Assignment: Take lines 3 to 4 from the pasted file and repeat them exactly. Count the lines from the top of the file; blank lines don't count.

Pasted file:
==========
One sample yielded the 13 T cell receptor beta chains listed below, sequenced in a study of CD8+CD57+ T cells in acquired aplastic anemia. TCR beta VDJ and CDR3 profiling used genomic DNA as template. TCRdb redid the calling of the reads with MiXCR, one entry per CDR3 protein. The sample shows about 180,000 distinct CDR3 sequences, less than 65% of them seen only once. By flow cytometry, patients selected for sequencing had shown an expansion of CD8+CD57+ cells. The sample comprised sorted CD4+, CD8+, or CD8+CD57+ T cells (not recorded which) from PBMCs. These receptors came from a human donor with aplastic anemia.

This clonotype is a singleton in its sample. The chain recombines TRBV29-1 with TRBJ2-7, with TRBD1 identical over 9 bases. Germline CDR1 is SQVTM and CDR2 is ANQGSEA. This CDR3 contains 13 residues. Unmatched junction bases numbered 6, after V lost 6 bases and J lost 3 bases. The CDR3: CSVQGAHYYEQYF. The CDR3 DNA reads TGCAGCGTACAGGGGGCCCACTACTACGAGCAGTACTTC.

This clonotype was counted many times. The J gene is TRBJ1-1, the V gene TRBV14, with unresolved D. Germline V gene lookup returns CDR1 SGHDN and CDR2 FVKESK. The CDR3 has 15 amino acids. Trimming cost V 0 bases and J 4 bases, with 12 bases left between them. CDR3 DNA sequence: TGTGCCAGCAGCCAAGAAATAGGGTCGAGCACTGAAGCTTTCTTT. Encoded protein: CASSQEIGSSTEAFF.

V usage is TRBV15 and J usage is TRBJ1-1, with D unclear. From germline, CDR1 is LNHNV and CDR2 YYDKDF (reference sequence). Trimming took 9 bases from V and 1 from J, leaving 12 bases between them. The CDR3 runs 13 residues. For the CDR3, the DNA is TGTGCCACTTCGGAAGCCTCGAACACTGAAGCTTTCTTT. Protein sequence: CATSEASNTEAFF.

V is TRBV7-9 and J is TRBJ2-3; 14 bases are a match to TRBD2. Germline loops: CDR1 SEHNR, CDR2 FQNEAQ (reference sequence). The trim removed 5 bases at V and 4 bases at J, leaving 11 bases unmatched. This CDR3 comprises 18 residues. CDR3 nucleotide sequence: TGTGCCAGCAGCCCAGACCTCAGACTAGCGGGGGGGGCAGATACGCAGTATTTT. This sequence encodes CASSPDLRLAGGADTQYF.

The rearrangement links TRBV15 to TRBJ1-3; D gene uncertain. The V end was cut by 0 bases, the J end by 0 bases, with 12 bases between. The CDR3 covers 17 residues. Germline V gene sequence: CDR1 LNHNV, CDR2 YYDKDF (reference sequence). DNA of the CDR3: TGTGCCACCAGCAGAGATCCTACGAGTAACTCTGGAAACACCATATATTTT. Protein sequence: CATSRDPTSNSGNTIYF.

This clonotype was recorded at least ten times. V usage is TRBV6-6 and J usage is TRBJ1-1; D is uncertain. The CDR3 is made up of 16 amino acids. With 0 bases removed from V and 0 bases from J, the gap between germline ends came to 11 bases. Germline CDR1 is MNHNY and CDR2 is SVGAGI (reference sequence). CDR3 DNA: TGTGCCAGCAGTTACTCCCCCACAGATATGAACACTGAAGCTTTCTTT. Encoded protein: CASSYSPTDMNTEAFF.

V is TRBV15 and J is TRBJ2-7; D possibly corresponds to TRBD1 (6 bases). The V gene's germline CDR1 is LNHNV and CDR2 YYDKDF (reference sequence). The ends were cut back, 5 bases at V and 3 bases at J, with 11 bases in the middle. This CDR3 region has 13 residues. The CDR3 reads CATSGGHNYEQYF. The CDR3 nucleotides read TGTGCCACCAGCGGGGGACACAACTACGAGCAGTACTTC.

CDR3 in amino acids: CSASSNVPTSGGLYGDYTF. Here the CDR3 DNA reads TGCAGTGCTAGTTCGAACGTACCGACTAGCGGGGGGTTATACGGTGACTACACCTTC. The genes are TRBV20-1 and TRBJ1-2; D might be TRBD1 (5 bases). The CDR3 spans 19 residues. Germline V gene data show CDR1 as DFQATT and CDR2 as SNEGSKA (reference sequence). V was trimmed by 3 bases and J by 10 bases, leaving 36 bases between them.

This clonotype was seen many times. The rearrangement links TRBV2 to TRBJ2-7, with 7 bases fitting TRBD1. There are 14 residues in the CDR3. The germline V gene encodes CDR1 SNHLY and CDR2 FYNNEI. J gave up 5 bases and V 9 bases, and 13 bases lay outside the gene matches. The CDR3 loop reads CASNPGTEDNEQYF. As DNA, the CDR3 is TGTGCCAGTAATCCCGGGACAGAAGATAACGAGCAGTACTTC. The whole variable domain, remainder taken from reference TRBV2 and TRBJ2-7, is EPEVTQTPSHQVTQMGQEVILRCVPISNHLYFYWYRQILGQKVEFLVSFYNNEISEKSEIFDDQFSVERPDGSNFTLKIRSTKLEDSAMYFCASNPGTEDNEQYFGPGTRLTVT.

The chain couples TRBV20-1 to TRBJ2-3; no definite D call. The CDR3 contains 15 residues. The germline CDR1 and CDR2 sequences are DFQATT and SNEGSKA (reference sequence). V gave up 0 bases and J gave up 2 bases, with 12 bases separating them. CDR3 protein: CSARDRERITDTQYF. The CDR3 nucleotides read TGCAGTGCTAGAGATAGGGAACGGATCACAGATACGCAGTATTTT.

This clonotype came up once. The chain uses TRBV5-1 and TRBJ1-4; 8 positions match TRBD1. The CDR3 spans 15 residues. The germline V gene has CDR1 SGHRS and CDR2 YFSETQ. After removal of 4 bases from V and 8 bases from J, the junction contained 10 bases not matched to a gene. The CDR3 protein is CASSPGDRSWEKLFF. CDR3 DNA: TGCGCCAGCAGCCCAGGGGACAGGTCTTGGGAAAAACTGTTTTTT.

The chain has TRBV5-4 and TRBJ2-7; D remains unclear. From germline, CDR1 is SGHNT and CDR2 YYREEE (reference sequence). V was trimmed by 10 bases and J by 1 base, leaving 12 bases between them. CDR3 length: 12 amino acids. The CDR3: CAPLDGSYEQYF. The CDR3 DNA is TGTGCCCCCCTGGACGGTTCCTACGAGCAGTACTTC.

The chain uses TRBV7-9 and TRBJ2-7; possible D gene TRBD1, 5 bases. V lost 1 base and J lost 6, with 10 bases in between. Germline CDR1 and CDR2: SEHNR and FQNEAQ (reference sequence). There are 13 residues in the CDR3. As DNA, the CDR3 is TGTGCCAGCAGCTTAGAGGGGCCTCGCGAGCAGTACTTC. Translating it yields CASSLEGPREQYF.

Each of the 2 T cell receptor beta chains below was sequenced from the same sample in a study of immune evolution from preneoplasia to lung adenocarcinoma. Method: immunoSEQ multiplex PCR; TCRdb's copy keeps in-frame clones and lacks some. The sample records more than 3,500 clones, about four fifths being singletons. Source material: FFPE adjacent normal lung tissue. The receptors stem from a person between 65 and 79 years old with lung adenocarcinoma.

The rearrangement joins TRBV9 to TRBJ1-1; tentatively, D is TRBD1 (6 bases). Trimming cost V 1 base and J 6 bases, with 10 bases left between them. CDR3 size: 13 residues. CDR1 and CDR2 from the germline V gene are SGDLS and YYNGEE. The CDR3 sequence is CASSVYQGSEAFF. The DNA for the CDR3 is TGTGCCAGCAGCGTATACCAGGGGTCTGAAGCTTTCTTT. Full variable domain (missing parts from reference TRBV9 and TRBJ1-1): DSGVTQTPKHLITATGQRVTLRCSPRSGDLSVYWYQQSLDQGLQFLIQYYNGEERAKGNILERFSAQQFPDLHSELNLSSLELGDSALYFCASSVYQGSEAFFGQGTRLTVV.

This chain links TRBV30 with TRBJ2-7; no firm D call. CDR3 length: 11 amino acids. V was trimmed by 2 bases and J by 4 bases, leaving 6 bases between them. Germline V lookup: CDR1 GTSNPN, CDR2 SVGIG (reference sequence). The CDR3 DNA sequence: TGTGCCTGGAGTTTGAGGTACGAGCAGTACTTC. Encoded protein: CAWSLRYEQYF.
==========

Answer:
This clonotype was counted many times. The J gene is TRBJ1-1, the V gene TRBV14, with unresolved D. Germline V gene lookup returns CDR1 SGHDN and CDR2 FVKESK. The CDR3 has 15 amino acids. Trimming cost V 0 bases and J 4 bases, with 12 bases left between them. CDR3 DNA sequence: TGTGCCAGCAGCCAAGAAATAGGGTCGAGCACTGAAGCTTTCTTT. Encoded protein: CASSQEIGSSTEAFF.

V usage is TRBV15 and J usage is TRBJ1-1, with D unclear. From germline, CDR1 is LNHNV and CDR2 YYDKDF (reference sequence). Trimming took 9 bases from V and 1 from J, leaving 12 bases between them. The CDR3 runs 13 residues. For the CDR3, the DNA is TGTGCCACTTCGGAAGCCTCGAACACTGAAGCTTTCTTT. Protein sequence: CATSEASNTEAFF.